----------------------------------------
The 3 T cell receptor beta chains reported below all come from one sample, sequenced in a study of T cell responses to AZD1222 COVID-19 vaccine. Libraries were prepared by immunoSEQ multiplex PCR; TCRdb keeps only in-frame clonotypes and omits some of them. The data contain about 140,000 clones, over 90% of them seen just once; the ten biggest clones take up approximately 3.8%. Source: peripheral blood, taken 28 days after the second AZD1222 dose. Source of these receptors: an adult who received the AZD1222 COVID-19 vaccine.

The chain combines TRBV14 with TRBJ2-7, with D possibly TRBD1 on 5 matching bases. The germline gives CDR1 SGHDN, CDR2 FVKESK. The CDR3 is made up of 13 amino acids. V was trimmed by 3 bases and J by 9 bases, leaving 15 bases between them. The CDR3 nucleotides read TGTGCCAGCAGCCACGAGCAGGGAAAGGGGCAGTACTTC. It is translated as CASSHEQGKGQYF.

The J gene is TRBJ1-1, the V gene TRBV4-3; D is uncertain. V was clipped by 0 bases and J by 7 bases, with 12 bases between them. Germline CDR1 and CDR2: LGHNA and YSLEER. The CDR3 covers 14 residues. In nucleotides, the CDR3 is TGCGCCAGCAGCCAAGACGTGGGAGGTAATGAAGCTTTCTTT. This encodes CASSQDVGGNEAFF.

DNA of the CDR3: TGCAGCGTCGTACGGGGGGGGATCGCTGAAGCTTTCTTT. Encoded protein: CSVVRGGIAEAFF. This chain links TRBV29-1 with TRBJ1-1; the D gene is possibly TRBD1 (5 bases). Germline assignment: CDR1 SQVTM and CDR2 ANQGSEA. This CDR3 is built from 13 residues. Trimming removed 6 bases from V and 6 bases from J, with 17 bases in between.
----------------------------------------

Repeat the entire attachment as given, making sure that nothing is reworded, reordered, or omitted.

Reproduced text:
The 3 T cell receptor beta chains reported below all come from one sample, sequenced in a study of T cell responses to AZD1222 COVID-19 vaccine. Libraries were prepared by immunoSEQ multiplex PCR; TCRdb keeps only in-frame clonotypes and omits some of them. The data contain about 140,000 clones, over 90% of them seen just once; the ten biggest clones take up approximately 3.8%. Source: peripheral blood, taken 28 days after the second AZD1222 dose. Source of these receptors: an adult who received the AZD1222 COVID-19 vaccine.

The chain combines TRBV14 with TRBJ2-7, with D possibly TRBD1 on 5 matching bases. The germline gives CDR1 SGHDN, CDR2 FVKESK. The CDR3 is made up of 13 amino acids. V was trimmed by 3 bases and J by 9 bases, leaving 15 bases between them. The CDR3 nucleotides read TGTGCCAGCAGCCACGAGCAGGGAAAGGGGCAGTACTTC. It is translated as CASSHEQGKGQYF.

The J gene is TRBJ1-1, the V gene TRBV4-3; D is uncertain. V was clipped by 0 bases and J by 7 bases, with 12 bases between them. Germline CDR1 and CDR2: LGHNA and YSLEER. The CDR3 covers 14 residues. In nucleotides, the CDR3 is TGCGCCAGCAGCCAAGACGTGGGAGGTAATGAAGCTTTCTTT. This encodes CASSQDVGGNEAFF.

DNA of the CDR3: TGCAGCGTCGTACGGGGGGGGATCGCTGAAGCTTTCTTT. Encoded protein: CSVVRGGIAEAFF. This chain links TRBV29-1 with TRBJ1-1; the D gene is possibly TRBD1 (5 bases). Germline assignment: CDR1 SQVTM and CDR2 ANQGSEA. This CDR3 is built from 13 residues. Trimming removed 6 bases from V and 6 bases from J, with 17 bases in between.